Did animators know that two of three “Finding Nemo” sharks cannibalized their own siblings?

By Patrick Cooney, Certified Fisheries Scientist 

Finding Nemo is riddled with biological inaccuracies, including one that we previously explained: Nemo’s dad, Marlin, should have become a female (Marlene?) who mates with her own son, Nemo.  Despite the animators missing an opportunity for an incredible biological plot twist, perhaps they were biologically accurate when making sharks Bruce, Chum, and Anchor feel guilty about eating other fish.

Frish are friends quote

Biologically speaking, two of the three “Fish-Friendly” sharks that star in the Disney animated movie Finding Nemo have a dirty secret that originates long before they were even born.  Perhaps their “fish are friends, not food” group counseling sessions really stem from their guilt of eating their own brothers and sisters while in the “womb”.

Nemo Shark Meme
Bruce shares his dirty secret. (Cooney modified image)

Bruce is a “Great” White Shark and Chum is a Mako Shark.  Both of these sharks, along with 12 other known species, are characterized by attacking and cannibalizing their own siblings while in utero.  On the other hand, Anchor, a Hammerhead Shark, is “off the hook”.  Hammerhead sharks are not known to eat their siblings in utero.  Interestingly, if Anchor was a female, she could be an exact clone of her mother through asexual reproduction!

Now, back to Bruce and Chum eating their siblings.

How can a shark even be in the “womb”?  I thought fish spawned externally?

Sharks are an unusual grouping of fish in many ways and their reproductive anatomy is always a great place to start when exploring shark oddities like fetal cannibalism.  Sharks are one of the few groups of fish that internally fertilize eggs and give live birth, which is why embryophagy* has only been documented in sharks!

What is special about male sharks that make them capable of internally fertilizing female sharks?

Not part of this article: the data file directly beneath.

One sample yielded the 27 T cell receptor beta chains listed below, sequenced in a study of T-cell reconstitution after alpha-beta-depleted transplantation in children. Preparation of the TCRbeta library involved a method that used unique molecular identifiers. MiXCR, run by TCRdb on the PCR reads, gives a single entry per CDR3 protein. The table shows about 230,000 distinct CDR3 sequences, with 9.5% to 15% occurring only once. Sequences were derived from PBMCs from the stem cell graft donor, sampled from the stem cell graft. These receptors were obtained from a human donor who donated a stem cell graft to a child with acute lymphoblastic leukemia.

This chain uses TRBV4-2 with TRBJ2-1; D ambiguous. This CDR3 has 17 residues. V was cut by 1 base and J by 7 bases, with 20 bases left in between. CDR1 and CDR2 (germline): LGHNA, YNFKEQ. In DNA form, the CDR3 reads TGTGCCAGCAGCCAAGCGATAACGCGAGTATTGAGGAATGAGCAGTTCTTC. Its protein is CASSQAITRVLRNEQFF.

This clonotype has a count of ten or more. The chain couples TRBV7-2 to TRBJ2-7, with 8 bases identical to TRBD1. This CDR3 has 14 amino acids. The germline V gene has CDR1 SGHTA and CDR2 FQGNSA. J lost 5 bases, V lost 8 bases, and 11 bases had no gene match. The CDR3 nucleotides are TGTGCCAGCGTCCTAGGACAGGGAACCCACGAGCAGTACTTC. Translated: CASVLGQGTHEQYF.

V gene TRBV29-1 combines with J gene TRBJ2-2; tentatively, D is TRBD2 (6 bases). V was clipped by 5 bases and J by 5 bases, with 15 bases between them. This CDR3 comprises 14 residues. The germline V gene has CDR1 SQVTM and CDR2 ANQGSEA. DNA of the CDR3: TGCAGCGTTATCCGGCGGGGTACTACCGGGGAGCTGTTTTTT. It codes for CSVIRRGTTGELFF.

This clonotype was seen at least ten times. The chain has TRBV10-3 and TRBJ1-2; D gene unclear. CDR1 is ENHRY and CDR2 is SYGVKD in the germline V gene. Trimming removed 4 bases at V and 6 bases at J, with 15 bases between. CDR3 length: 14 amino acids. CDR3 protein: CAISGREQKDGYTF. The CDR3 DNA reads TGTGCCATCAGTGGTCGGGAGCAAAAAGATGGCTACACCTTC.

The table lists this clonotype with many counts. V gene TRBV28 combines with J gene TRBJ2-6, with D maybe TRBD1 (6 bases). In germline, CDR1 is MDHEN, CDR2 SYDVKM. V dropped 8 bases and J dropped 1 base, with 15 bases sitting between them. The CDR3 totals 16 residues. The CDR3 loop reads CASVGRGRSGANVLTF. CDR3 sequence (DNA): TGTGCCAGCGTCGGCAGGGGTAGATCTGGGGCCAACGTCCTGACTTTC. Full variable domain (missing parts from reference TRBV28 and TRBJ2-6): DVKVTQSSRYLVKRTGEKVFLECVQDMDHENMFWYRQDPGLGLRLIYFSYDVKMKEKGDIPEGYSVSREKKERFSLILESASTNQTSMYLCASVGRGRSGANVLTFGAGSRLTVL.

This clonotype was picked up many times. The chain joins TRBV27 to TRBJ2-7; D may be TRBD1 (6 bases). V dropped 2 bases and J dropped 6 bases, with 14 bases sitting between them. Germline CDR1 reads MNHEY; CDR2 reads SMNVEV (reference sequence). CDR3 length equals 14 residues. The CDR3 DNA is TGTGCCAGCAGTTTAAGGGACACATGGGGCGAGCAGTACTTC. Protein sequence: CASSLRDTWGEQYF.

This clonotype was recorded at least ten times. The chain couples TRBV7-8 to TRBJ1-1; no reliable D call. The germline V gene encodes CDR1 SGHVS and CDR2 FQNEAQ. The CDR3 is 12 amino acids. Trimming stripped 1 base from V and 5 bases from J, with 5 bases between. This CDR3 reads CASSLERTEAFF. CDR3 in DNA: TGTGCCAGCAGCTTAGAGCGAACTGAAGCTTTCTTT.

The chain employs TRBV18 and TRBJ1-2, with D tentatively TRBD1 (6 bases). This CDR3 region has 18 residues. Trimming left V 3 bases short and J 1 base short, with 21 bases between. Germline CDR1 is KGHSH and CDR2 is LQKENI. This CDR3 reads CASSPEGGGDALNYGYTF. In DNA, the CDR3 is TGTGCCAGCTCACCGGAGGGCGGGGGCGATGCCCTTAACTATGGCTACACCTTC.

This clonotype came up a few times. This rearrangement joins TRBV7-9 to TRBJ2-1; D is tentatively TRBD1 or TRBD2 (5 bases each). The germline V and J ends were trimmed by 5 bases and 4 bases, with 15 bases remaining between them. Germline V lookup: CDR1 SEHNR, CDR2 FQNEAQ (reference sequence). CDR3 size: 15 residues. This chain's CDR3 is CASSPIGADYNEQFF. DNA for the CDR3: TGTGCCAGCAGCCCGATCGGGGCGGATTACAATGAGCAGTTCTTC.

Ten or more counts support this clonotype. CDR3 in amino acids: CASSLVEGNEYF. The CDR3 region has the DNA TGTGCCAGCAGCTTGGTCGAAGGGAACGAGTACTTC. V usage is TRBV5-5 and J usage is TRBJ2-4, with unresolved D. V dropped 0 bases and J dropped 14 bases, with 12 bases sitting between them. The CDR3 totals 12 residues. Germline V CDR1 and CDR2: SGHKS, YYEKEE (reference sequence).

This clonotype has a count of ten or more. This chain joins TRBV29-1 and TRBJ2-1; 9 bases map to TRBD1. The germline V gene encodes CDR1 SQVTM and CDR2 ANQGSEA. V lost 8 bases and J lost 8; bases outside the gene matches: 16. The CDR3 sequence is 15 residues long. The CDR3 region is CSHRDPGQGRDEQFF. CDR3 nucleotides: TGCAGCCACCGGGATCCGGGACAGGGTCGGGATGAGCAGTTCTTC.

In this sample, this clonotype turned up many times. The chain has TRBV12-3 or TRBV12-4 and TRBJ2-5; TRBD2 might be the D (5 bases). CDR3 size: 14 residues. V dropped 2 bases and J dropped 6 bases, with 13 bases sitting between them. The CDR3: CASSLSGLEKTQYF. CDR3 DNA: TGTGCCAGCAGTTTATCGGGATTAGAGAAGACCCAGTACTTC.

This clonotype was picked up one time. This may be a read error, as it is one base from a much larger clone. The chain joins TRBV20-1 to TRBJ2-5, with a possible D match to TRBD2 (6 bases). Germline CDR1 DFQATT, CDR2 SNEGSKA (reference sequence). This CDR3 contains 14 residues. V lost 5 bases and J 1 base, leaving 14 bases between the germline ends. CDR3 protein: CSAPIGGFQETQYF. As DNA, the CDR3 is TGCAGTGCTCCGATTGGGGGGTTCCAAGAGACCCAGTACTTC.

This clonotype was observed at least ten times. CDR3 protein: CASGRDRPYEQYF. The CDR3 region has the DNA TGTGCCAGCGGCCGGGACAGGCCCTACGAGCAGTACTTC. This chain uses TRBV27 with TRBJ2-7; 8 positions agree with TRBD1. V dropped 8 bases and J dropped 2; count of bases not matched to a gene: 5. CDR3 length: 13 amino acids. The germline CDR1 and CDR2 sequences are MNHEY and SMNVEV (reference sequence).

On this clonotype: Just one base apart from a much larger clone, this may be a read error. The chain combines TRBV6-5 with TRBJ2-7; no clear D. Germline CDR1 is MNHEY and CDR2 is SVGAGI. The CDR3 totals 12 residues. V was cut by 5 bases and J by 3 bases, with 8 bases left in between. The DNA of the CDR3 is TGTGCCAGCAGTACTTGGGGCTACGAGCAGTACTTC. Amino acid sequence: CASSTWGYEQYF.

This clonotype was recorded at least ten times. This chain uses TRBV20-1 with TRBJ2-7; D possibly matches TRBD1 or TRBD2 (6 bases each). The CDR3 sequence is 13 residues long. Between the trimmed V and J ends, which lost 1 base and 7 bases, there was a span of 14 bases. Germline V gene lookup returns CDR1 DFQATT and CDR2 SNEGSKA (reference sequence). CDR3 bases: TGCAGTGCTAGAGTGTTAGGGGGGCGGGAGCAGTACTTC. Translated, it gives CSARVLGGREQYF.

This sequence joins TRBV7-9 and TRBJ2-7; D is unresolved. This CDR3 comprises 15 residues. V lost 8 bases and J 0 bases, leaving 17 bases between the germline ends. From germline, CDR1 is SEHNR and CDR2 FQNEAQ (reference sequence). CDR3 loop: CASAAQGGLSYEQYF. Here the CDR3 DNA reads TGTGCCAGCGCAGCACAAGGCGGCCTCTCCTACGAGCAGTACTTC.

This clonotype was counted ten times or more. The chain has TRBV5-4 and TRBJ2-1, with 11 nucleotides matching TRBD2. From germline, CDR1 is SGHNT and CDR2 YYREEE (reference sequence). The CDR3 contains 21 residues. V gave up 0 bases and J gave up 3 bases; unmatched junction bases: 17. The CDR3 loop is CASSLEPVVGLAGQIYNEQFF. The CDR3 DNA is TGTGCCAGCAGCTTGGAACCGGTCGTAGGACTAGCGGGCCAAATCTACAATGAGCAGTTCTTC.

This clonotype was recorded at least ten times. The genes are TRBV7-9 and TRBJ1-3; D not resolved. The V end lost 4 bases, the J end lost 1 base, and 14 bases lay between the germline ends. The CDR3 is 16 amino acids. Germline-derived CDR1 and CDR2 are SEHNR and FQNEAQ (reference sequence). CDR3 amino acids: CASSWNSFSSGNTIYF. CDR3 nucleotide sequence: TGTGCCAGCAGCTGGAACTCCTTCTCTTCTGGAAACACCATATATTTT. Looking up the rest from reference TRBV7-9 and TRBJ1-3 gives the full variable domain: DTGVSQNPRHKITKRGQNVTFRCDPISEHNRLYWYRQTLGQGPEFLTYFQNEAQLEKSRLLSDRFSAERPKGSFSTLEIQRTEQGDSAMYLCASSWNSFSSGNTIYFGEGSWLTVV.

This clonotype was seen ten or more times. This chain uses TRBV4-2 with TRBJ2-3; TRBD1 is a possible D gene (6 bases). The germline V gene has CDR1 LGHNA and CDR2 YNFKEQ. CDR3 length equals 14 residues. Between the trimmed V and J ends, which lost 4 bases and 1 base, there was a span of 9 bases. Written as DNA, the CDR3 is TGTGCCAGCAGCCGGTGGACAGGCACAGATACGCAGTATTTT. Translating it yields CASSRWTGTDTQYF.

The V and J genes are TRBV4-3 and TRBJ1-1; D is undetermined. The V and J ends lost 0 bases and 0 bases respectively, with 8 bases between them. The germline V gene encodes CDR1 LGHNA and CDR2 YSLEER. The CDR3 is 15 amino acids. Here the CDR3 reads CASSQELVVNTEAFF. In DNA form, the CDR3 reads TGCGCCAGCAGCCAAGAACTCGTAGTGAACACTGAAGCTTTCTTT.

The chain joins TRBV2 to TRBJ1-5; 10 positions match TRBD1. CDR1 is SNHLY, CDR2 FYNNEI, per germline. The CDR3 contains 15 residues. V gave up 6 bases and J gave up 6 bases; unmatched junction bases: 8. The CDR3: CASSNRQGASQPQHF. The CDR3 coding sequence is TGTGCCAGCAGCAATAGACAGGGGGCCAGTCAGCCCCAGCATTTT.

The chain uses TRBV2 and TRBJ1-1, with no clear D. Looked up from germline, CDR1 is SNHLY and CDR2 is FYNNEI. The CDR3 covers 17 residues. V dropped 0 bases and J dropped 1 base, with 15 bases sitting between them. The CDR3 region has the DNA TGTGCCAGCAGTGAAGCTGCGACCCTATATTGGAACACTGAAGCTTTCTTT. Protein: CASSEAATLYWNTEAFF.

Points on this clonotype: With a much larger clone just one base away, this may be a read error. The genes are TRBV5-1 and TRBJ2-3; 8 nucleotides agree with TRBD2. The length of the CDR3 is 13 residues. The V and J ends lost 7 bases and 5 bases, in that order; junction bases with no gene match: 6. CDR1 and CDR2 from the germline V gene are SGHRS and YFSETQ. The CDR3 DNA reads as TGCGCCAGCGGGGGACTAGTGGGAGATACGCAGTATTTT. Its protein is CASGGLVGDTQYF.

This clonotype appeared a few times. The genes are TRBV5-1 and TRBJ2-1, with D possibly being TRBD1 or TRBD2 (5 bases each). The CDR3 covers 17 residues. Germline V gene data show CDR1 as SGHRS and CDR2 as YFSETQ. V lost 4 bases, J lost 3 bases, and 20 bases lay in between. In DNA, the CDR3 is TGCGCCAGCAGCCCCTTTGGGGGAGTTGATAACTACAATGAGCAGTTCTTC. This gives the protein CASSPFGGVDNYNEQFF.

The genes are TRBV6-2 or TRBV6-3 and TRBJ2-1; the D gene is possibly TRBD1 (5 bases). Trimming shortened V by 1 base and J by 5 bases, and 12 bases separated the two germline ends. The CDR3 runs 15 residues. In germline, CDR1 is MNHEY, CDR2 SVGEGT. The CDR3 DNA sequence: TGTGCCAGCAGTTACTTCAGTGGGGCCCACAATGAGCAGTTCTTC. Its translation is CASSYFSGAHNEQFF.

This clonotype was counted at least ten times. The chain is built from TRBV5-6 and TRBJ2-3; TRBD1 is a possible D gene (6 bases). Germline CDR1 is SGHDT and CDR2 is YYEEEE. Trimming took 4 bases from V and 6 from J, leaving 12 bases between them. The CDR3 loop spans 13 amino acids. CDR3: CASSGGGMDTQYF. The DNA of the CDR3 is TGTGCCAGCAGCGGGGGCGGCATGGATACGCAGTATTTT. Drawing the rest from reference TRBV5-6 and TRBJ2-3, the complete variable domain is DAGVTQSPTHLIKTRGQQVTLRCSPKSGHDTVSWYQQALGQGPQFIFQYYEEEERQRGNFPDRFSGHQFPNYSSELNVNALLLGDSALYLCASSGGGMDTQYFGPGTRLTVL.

Female shark and Male Shark with Claspers2
A male shark, left, with claspers, and a female shark with no claspers. (Cooney modified image NOAA)

Male sharks have two penis like appendages called claspers.  These appendages provide sharks (and skates and rays) the capability for intercourse and internal fertilization.  Almost all other fishes lack clasper-like appendages and are therefore relegated to external fertilization.

Considering the importance of these sexual appendages for male sharks, it seems odd that the animators of Finding Nemo ended up “neutering” Bruce and Anchor.  Only Chum has claspers…perhaps this is another opportunity for a plot twist: Bruce and Anchor are actually female sharks with deep voices!

Bruce and Anchor lack claspers, whereas animators gave Chum correct anatomy for male sharks.
Bruce and Anchor lack claspers.  Looks like animators gave Chum more hardware than just a hook in his snout. (Cooney modified image)

What is so special about female shark reproductive anatomy?

Female sharks have one cloaca and vagina that bifurcates into two uteruses.  As with most vertebrates, female sharks release more than one egg at a time, therefore allowing for more than one embryo to develop simultaneously in each uterus.  Sand Tiger Sharks are capable of being pregnant with 12 developing embryos at one time!  But all that quickly changes in embryophagous sharks when one of the embryos develops faster than the others and gets hungry.  The only prey around are their own siblings.

Shark Uterus
Despite having a single cloaca, sharks have two uteruses. (NOAA)

Even with large numbers of successfully fertilized eggs, the uteruses of embryophagous sharks are like gladiator arenas where only one fighter comes out alive.  By having two uteruses instead of one, female sharks essentially shield the final two survivors from eating each other, therefore doubling the number of champions that emerge victorious.

Why do embryo sharks cannibalize each other?